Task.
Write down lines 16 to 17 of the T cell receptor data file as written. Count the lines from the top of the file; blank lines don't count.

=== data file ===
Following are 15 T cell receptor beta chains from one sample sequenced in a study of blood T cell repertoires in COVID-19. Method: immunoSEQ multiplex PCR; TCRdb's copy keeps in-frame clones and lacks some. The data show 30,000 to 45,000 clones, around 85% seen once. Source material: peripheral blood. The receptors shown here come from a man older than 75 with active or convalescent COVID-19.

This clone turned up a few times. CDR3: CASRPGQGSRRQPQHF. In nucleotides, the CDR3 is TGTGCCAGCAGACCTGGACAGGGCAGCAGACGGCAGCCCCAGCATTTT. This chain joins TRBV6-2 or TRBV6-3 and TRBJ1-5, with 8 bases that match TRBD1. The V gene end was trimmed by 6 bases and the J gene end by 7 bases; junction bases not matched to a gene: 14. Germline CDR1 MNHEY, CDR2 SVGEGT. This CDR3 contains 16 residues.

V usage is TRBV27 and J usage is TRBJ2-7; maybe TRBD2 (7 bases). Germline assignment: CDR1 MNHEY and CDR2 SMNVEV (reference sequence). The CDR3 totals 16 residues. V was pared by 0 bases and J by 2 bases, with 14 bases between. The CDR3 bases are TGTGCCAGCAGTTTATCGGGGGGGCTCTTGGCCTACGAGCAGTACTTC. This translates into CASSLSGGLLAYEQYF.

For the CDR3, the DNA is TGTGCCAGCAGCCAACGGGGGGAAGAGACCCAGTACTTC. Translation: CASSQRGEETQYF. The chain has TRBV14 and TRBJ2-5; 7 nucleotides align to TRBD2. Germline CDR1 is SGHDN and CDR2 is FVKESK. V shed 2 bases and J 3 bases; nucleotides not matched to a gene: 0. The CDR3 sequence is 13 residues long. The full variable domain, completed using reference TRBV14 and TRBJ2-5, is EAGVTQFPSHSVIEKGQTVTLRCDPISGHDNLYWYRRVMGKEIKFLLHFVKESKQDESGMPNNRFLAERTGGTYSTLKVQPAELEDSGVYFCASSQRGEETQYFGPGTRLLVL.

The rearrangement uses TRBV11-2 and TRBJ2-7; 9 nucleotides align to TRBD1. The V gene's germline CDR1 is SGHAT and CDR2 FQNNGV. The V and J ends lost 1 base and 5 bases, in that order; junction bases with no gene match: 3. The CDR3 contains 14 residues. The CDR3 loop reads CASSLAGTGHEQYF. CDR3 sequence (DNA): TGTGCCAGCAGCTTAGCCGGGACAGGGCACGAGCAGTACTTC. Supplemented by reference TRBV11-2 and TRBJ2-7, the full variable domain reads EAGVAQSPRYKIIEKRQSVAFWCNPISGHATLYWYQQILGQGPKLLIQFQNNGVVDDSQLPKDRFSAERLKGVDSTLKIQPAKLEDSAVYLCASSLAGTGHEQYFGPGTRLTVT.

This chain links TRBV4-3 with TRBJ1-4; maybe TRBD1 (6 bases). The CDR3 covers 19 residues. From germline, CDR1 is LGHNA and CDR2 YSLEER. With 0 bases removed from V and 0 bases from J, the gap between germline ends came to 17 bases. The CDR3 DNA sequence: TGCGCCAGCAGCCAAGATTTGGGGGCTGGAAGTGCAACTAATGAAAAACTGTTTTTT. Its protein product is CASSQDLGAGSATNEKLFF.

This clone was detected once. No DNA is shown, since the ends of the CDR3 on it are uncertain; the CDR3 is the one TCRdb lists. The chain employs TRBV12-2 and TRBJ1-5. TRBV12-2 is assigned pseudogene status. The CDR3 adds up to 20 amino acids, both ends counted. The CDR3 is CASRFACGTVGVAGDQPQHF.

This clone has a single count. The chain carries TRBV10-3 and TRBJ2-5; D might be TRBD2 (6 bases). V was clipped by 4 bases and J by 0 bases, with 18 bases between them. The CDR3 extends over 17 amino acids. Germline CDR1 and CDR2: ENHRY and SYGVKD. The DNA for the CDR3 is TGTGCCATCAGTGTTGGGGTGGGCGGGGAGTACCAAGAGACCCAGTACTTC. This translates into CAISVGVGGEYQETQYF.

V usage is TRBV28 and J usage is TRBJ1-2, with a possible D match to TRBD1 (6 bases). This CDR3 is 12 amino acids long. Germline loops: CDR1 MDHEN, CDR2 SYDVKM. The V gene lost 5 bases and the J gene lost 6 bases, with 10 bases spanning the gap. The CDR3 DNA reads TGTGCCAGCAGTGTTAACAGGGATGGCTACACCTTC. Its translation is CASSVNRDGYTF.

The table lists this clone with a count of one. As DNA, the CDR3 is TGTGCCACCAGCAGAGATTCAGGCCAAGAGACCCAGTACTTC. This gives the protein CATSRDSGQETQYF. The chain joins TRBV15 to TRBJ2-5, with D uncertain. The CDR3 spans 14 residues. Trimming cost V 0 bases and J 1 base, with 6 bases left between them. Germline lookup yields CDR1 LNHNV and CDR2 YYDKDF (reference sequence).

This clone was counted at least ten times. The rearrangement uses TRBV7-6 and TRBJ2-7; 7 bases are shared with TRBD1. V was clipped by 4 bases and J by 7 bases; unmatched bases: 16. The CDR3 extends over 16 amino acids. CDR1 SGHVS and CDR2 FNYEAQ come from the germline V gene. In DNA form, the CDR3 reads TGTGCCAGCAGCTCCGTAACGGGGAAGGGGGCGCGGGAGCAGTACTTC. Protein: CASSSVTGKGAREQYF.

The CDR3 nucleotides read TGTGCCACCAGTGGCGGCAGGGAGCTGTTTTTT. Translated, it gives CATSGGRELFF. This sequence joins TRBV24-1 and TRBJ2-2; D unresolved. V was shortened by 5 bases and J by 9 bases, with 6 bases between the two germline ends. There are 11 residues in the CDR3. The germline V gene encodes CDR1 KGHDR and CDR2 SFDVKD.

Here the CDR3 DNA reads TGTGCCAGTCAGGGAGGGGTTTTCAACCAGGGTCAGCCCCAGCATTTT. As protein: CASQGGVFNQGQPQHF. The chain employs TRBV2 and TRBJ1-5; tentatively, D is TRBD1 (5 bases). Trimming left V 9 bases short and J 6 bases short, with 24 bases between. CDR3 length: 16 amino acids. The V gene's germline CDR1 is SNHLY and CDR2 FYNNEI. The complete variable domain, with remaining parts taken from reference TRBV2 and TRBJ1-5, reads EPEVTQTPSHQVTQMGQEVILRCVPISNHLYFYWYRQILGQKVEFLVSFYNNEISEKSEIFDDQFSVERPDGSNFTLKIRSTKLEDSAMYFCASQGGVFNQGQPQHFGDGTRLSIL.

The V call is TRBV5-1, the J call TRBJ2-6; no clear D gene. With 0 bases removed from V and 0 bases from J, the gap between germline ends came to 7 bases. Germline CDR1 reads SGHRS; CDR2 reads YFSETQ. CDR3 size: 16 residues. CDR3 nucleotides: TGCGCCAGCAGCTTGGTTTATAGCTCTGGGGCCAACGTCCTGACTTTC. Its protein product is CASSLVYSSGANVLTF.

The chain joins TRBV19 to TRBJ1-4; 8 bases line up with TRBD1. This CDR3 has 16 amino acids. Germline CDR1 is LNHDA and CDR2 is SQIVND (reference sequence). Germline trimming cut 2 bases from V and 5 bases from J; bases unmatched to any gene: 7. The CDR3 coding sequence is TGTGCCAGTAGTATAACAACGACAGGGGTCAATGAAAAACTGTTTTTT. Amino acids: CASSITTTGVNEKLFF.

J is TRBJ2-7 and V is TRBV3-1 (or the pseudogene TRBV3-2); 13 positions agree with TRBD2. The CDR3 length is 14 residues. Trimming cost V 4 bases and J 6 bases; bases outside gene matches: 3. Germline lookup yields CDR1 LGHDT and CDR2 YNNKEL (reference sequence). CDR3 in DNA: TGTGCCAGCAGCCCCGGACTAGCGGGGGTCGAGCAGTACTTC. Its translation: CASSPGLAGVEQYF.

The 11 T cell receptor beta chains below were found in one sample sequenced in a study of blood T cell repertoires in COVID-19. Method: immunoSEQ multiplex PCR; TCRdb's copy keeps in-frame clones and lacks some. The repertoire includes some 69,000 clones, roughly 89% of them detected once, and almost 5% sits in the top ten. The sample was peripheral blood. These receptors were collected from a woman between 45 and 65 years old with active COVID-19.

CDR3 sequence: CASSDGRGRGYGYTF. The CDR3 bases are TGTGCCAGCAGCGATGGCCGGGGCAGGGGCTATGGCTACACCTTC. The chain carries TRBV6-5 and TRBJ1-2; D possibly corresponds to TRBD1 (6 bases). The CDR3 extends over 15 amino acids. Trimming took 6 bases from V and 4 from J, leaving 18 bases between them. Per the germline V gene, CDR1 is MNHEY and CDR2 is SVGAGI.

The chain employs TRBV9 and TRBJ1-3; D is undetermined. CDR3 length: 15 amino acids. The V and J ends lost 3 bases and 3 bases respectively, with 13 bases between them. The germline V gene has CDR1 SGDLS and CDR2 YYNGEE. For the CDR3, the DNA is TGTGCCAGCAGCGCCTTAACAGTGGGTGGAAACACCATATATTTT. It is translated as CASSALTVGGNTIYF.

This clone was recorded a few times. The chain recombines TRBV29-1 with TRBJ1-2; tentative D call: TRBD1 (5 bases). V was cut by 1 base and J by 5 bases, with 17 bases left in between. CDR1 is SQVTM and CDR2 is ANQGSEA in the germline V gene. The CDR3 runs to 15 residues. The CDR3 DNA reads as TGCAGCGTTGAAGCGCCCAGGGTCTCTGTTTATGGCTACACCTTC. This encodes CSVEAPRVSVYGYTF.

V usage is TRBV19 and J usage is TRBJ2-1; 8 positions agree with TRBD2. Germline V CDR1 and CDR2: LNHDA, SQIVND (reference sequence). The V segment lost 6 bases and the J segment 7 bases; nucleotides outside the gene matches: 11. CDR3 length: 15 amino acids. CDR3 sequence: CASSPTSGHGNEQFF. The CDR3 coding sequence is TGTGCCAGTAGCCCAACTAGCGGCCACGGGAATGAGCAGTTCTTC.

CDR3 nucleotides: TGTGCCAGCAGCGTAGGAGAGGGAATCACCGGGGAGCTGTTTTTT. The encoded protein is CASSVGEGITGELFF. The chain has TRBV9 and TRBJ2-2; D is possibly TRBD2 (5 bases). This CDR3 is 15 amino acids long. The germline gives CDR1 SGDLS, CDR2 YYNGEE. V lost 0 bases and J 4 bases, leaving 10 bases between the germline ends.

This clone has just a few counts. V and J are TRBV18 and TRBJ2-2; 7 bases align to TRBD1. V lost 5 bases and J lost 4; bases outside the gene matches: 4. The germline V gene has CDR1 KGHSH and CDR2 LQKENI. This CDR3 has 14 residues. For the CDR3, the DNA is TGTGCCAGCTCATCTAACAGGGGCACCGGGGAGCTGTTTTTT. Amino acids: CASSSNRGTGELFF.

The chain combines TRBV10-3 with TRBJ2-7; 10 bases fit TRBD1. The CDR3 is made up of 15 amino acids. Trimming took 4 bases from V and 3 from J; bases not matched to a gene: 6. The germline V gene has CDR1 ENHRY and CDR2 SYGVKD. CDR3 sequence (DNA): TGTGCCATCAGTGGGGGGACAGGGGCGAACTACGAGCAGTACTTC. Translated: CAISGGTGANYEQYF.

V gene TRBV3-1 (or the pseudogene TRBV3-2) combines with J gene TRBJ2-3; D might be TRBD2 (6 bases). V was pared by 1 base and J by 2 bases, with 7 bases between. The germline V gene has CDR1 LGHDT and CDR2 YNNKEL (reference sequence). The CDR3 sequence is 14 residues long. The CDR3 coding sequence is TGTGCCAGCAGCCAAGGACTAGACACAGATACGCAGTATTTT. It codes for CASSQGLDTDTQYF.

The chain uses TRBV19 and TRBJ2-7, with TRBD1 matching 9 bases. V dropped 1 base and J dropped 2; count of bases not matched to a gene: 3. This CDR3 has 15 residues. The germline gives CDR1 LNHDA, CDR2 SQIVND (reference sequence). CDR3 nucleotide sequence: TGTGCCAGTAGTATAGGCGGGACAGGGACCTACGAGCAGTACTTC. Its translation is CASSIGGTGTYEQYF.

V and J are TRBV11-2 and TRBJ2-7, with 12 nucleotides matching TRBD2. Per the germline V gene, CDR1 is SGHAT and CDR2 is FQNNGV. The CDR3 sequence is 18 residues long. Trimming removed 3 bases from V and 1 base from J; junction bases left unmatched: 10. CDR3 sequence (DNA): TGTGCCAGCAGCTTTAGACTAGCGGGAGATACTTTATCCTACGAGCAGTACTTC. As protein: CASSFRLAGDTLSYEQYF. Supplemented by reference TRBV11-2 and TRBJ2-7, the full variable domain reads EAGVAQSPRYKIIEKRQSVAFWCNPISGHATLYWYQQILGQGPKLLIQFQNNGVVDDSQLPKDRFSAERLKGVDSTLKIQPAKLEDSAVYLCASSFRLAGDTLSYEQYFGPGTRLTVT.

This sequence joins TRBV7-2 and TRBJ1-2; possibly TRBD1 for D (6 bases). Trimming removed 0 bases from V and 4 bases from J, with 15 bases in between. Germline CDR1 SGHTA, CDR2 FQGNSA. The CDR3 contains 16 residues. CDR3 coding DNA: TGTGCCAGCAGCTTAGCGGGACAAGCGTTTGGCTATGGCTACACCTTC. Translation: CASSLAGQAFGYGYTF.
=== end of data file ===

J is TRBJ2-7 and V is TRBV3-1 (or the pseudogene TRBV3-2); 13 positions agree with TRBD2. The CDR3 length is 14 residues. Trimming cost V 4 bases and J 6 bases; bases outside gene matches: 3. Germline lookup yields CDR1 LGHDT and CDR2 YNNKEL (reference sequence). CDR3 in DNA: TGTGCCAGCAGCCCCGGACTAGCGGGGGTCGAGCAGTACTTC. Its translation: CASSPGLAGVEQYF.

The 11 T cell receptor beta chains below were found in one sample sequenced in a study of blood T cell repertoires in COVID-19. Method: immunoSEQ multiplex PCR; TCRdb's copy keeps in-frame clones and lacks some. The repertoire includes some 69,000 clones, roughly 89% of them detected once, and almost 5% sits in the top ten. The sample was peripheral blood. These receptors were collected from a woman between 45 and 65 years old with active COVID-19.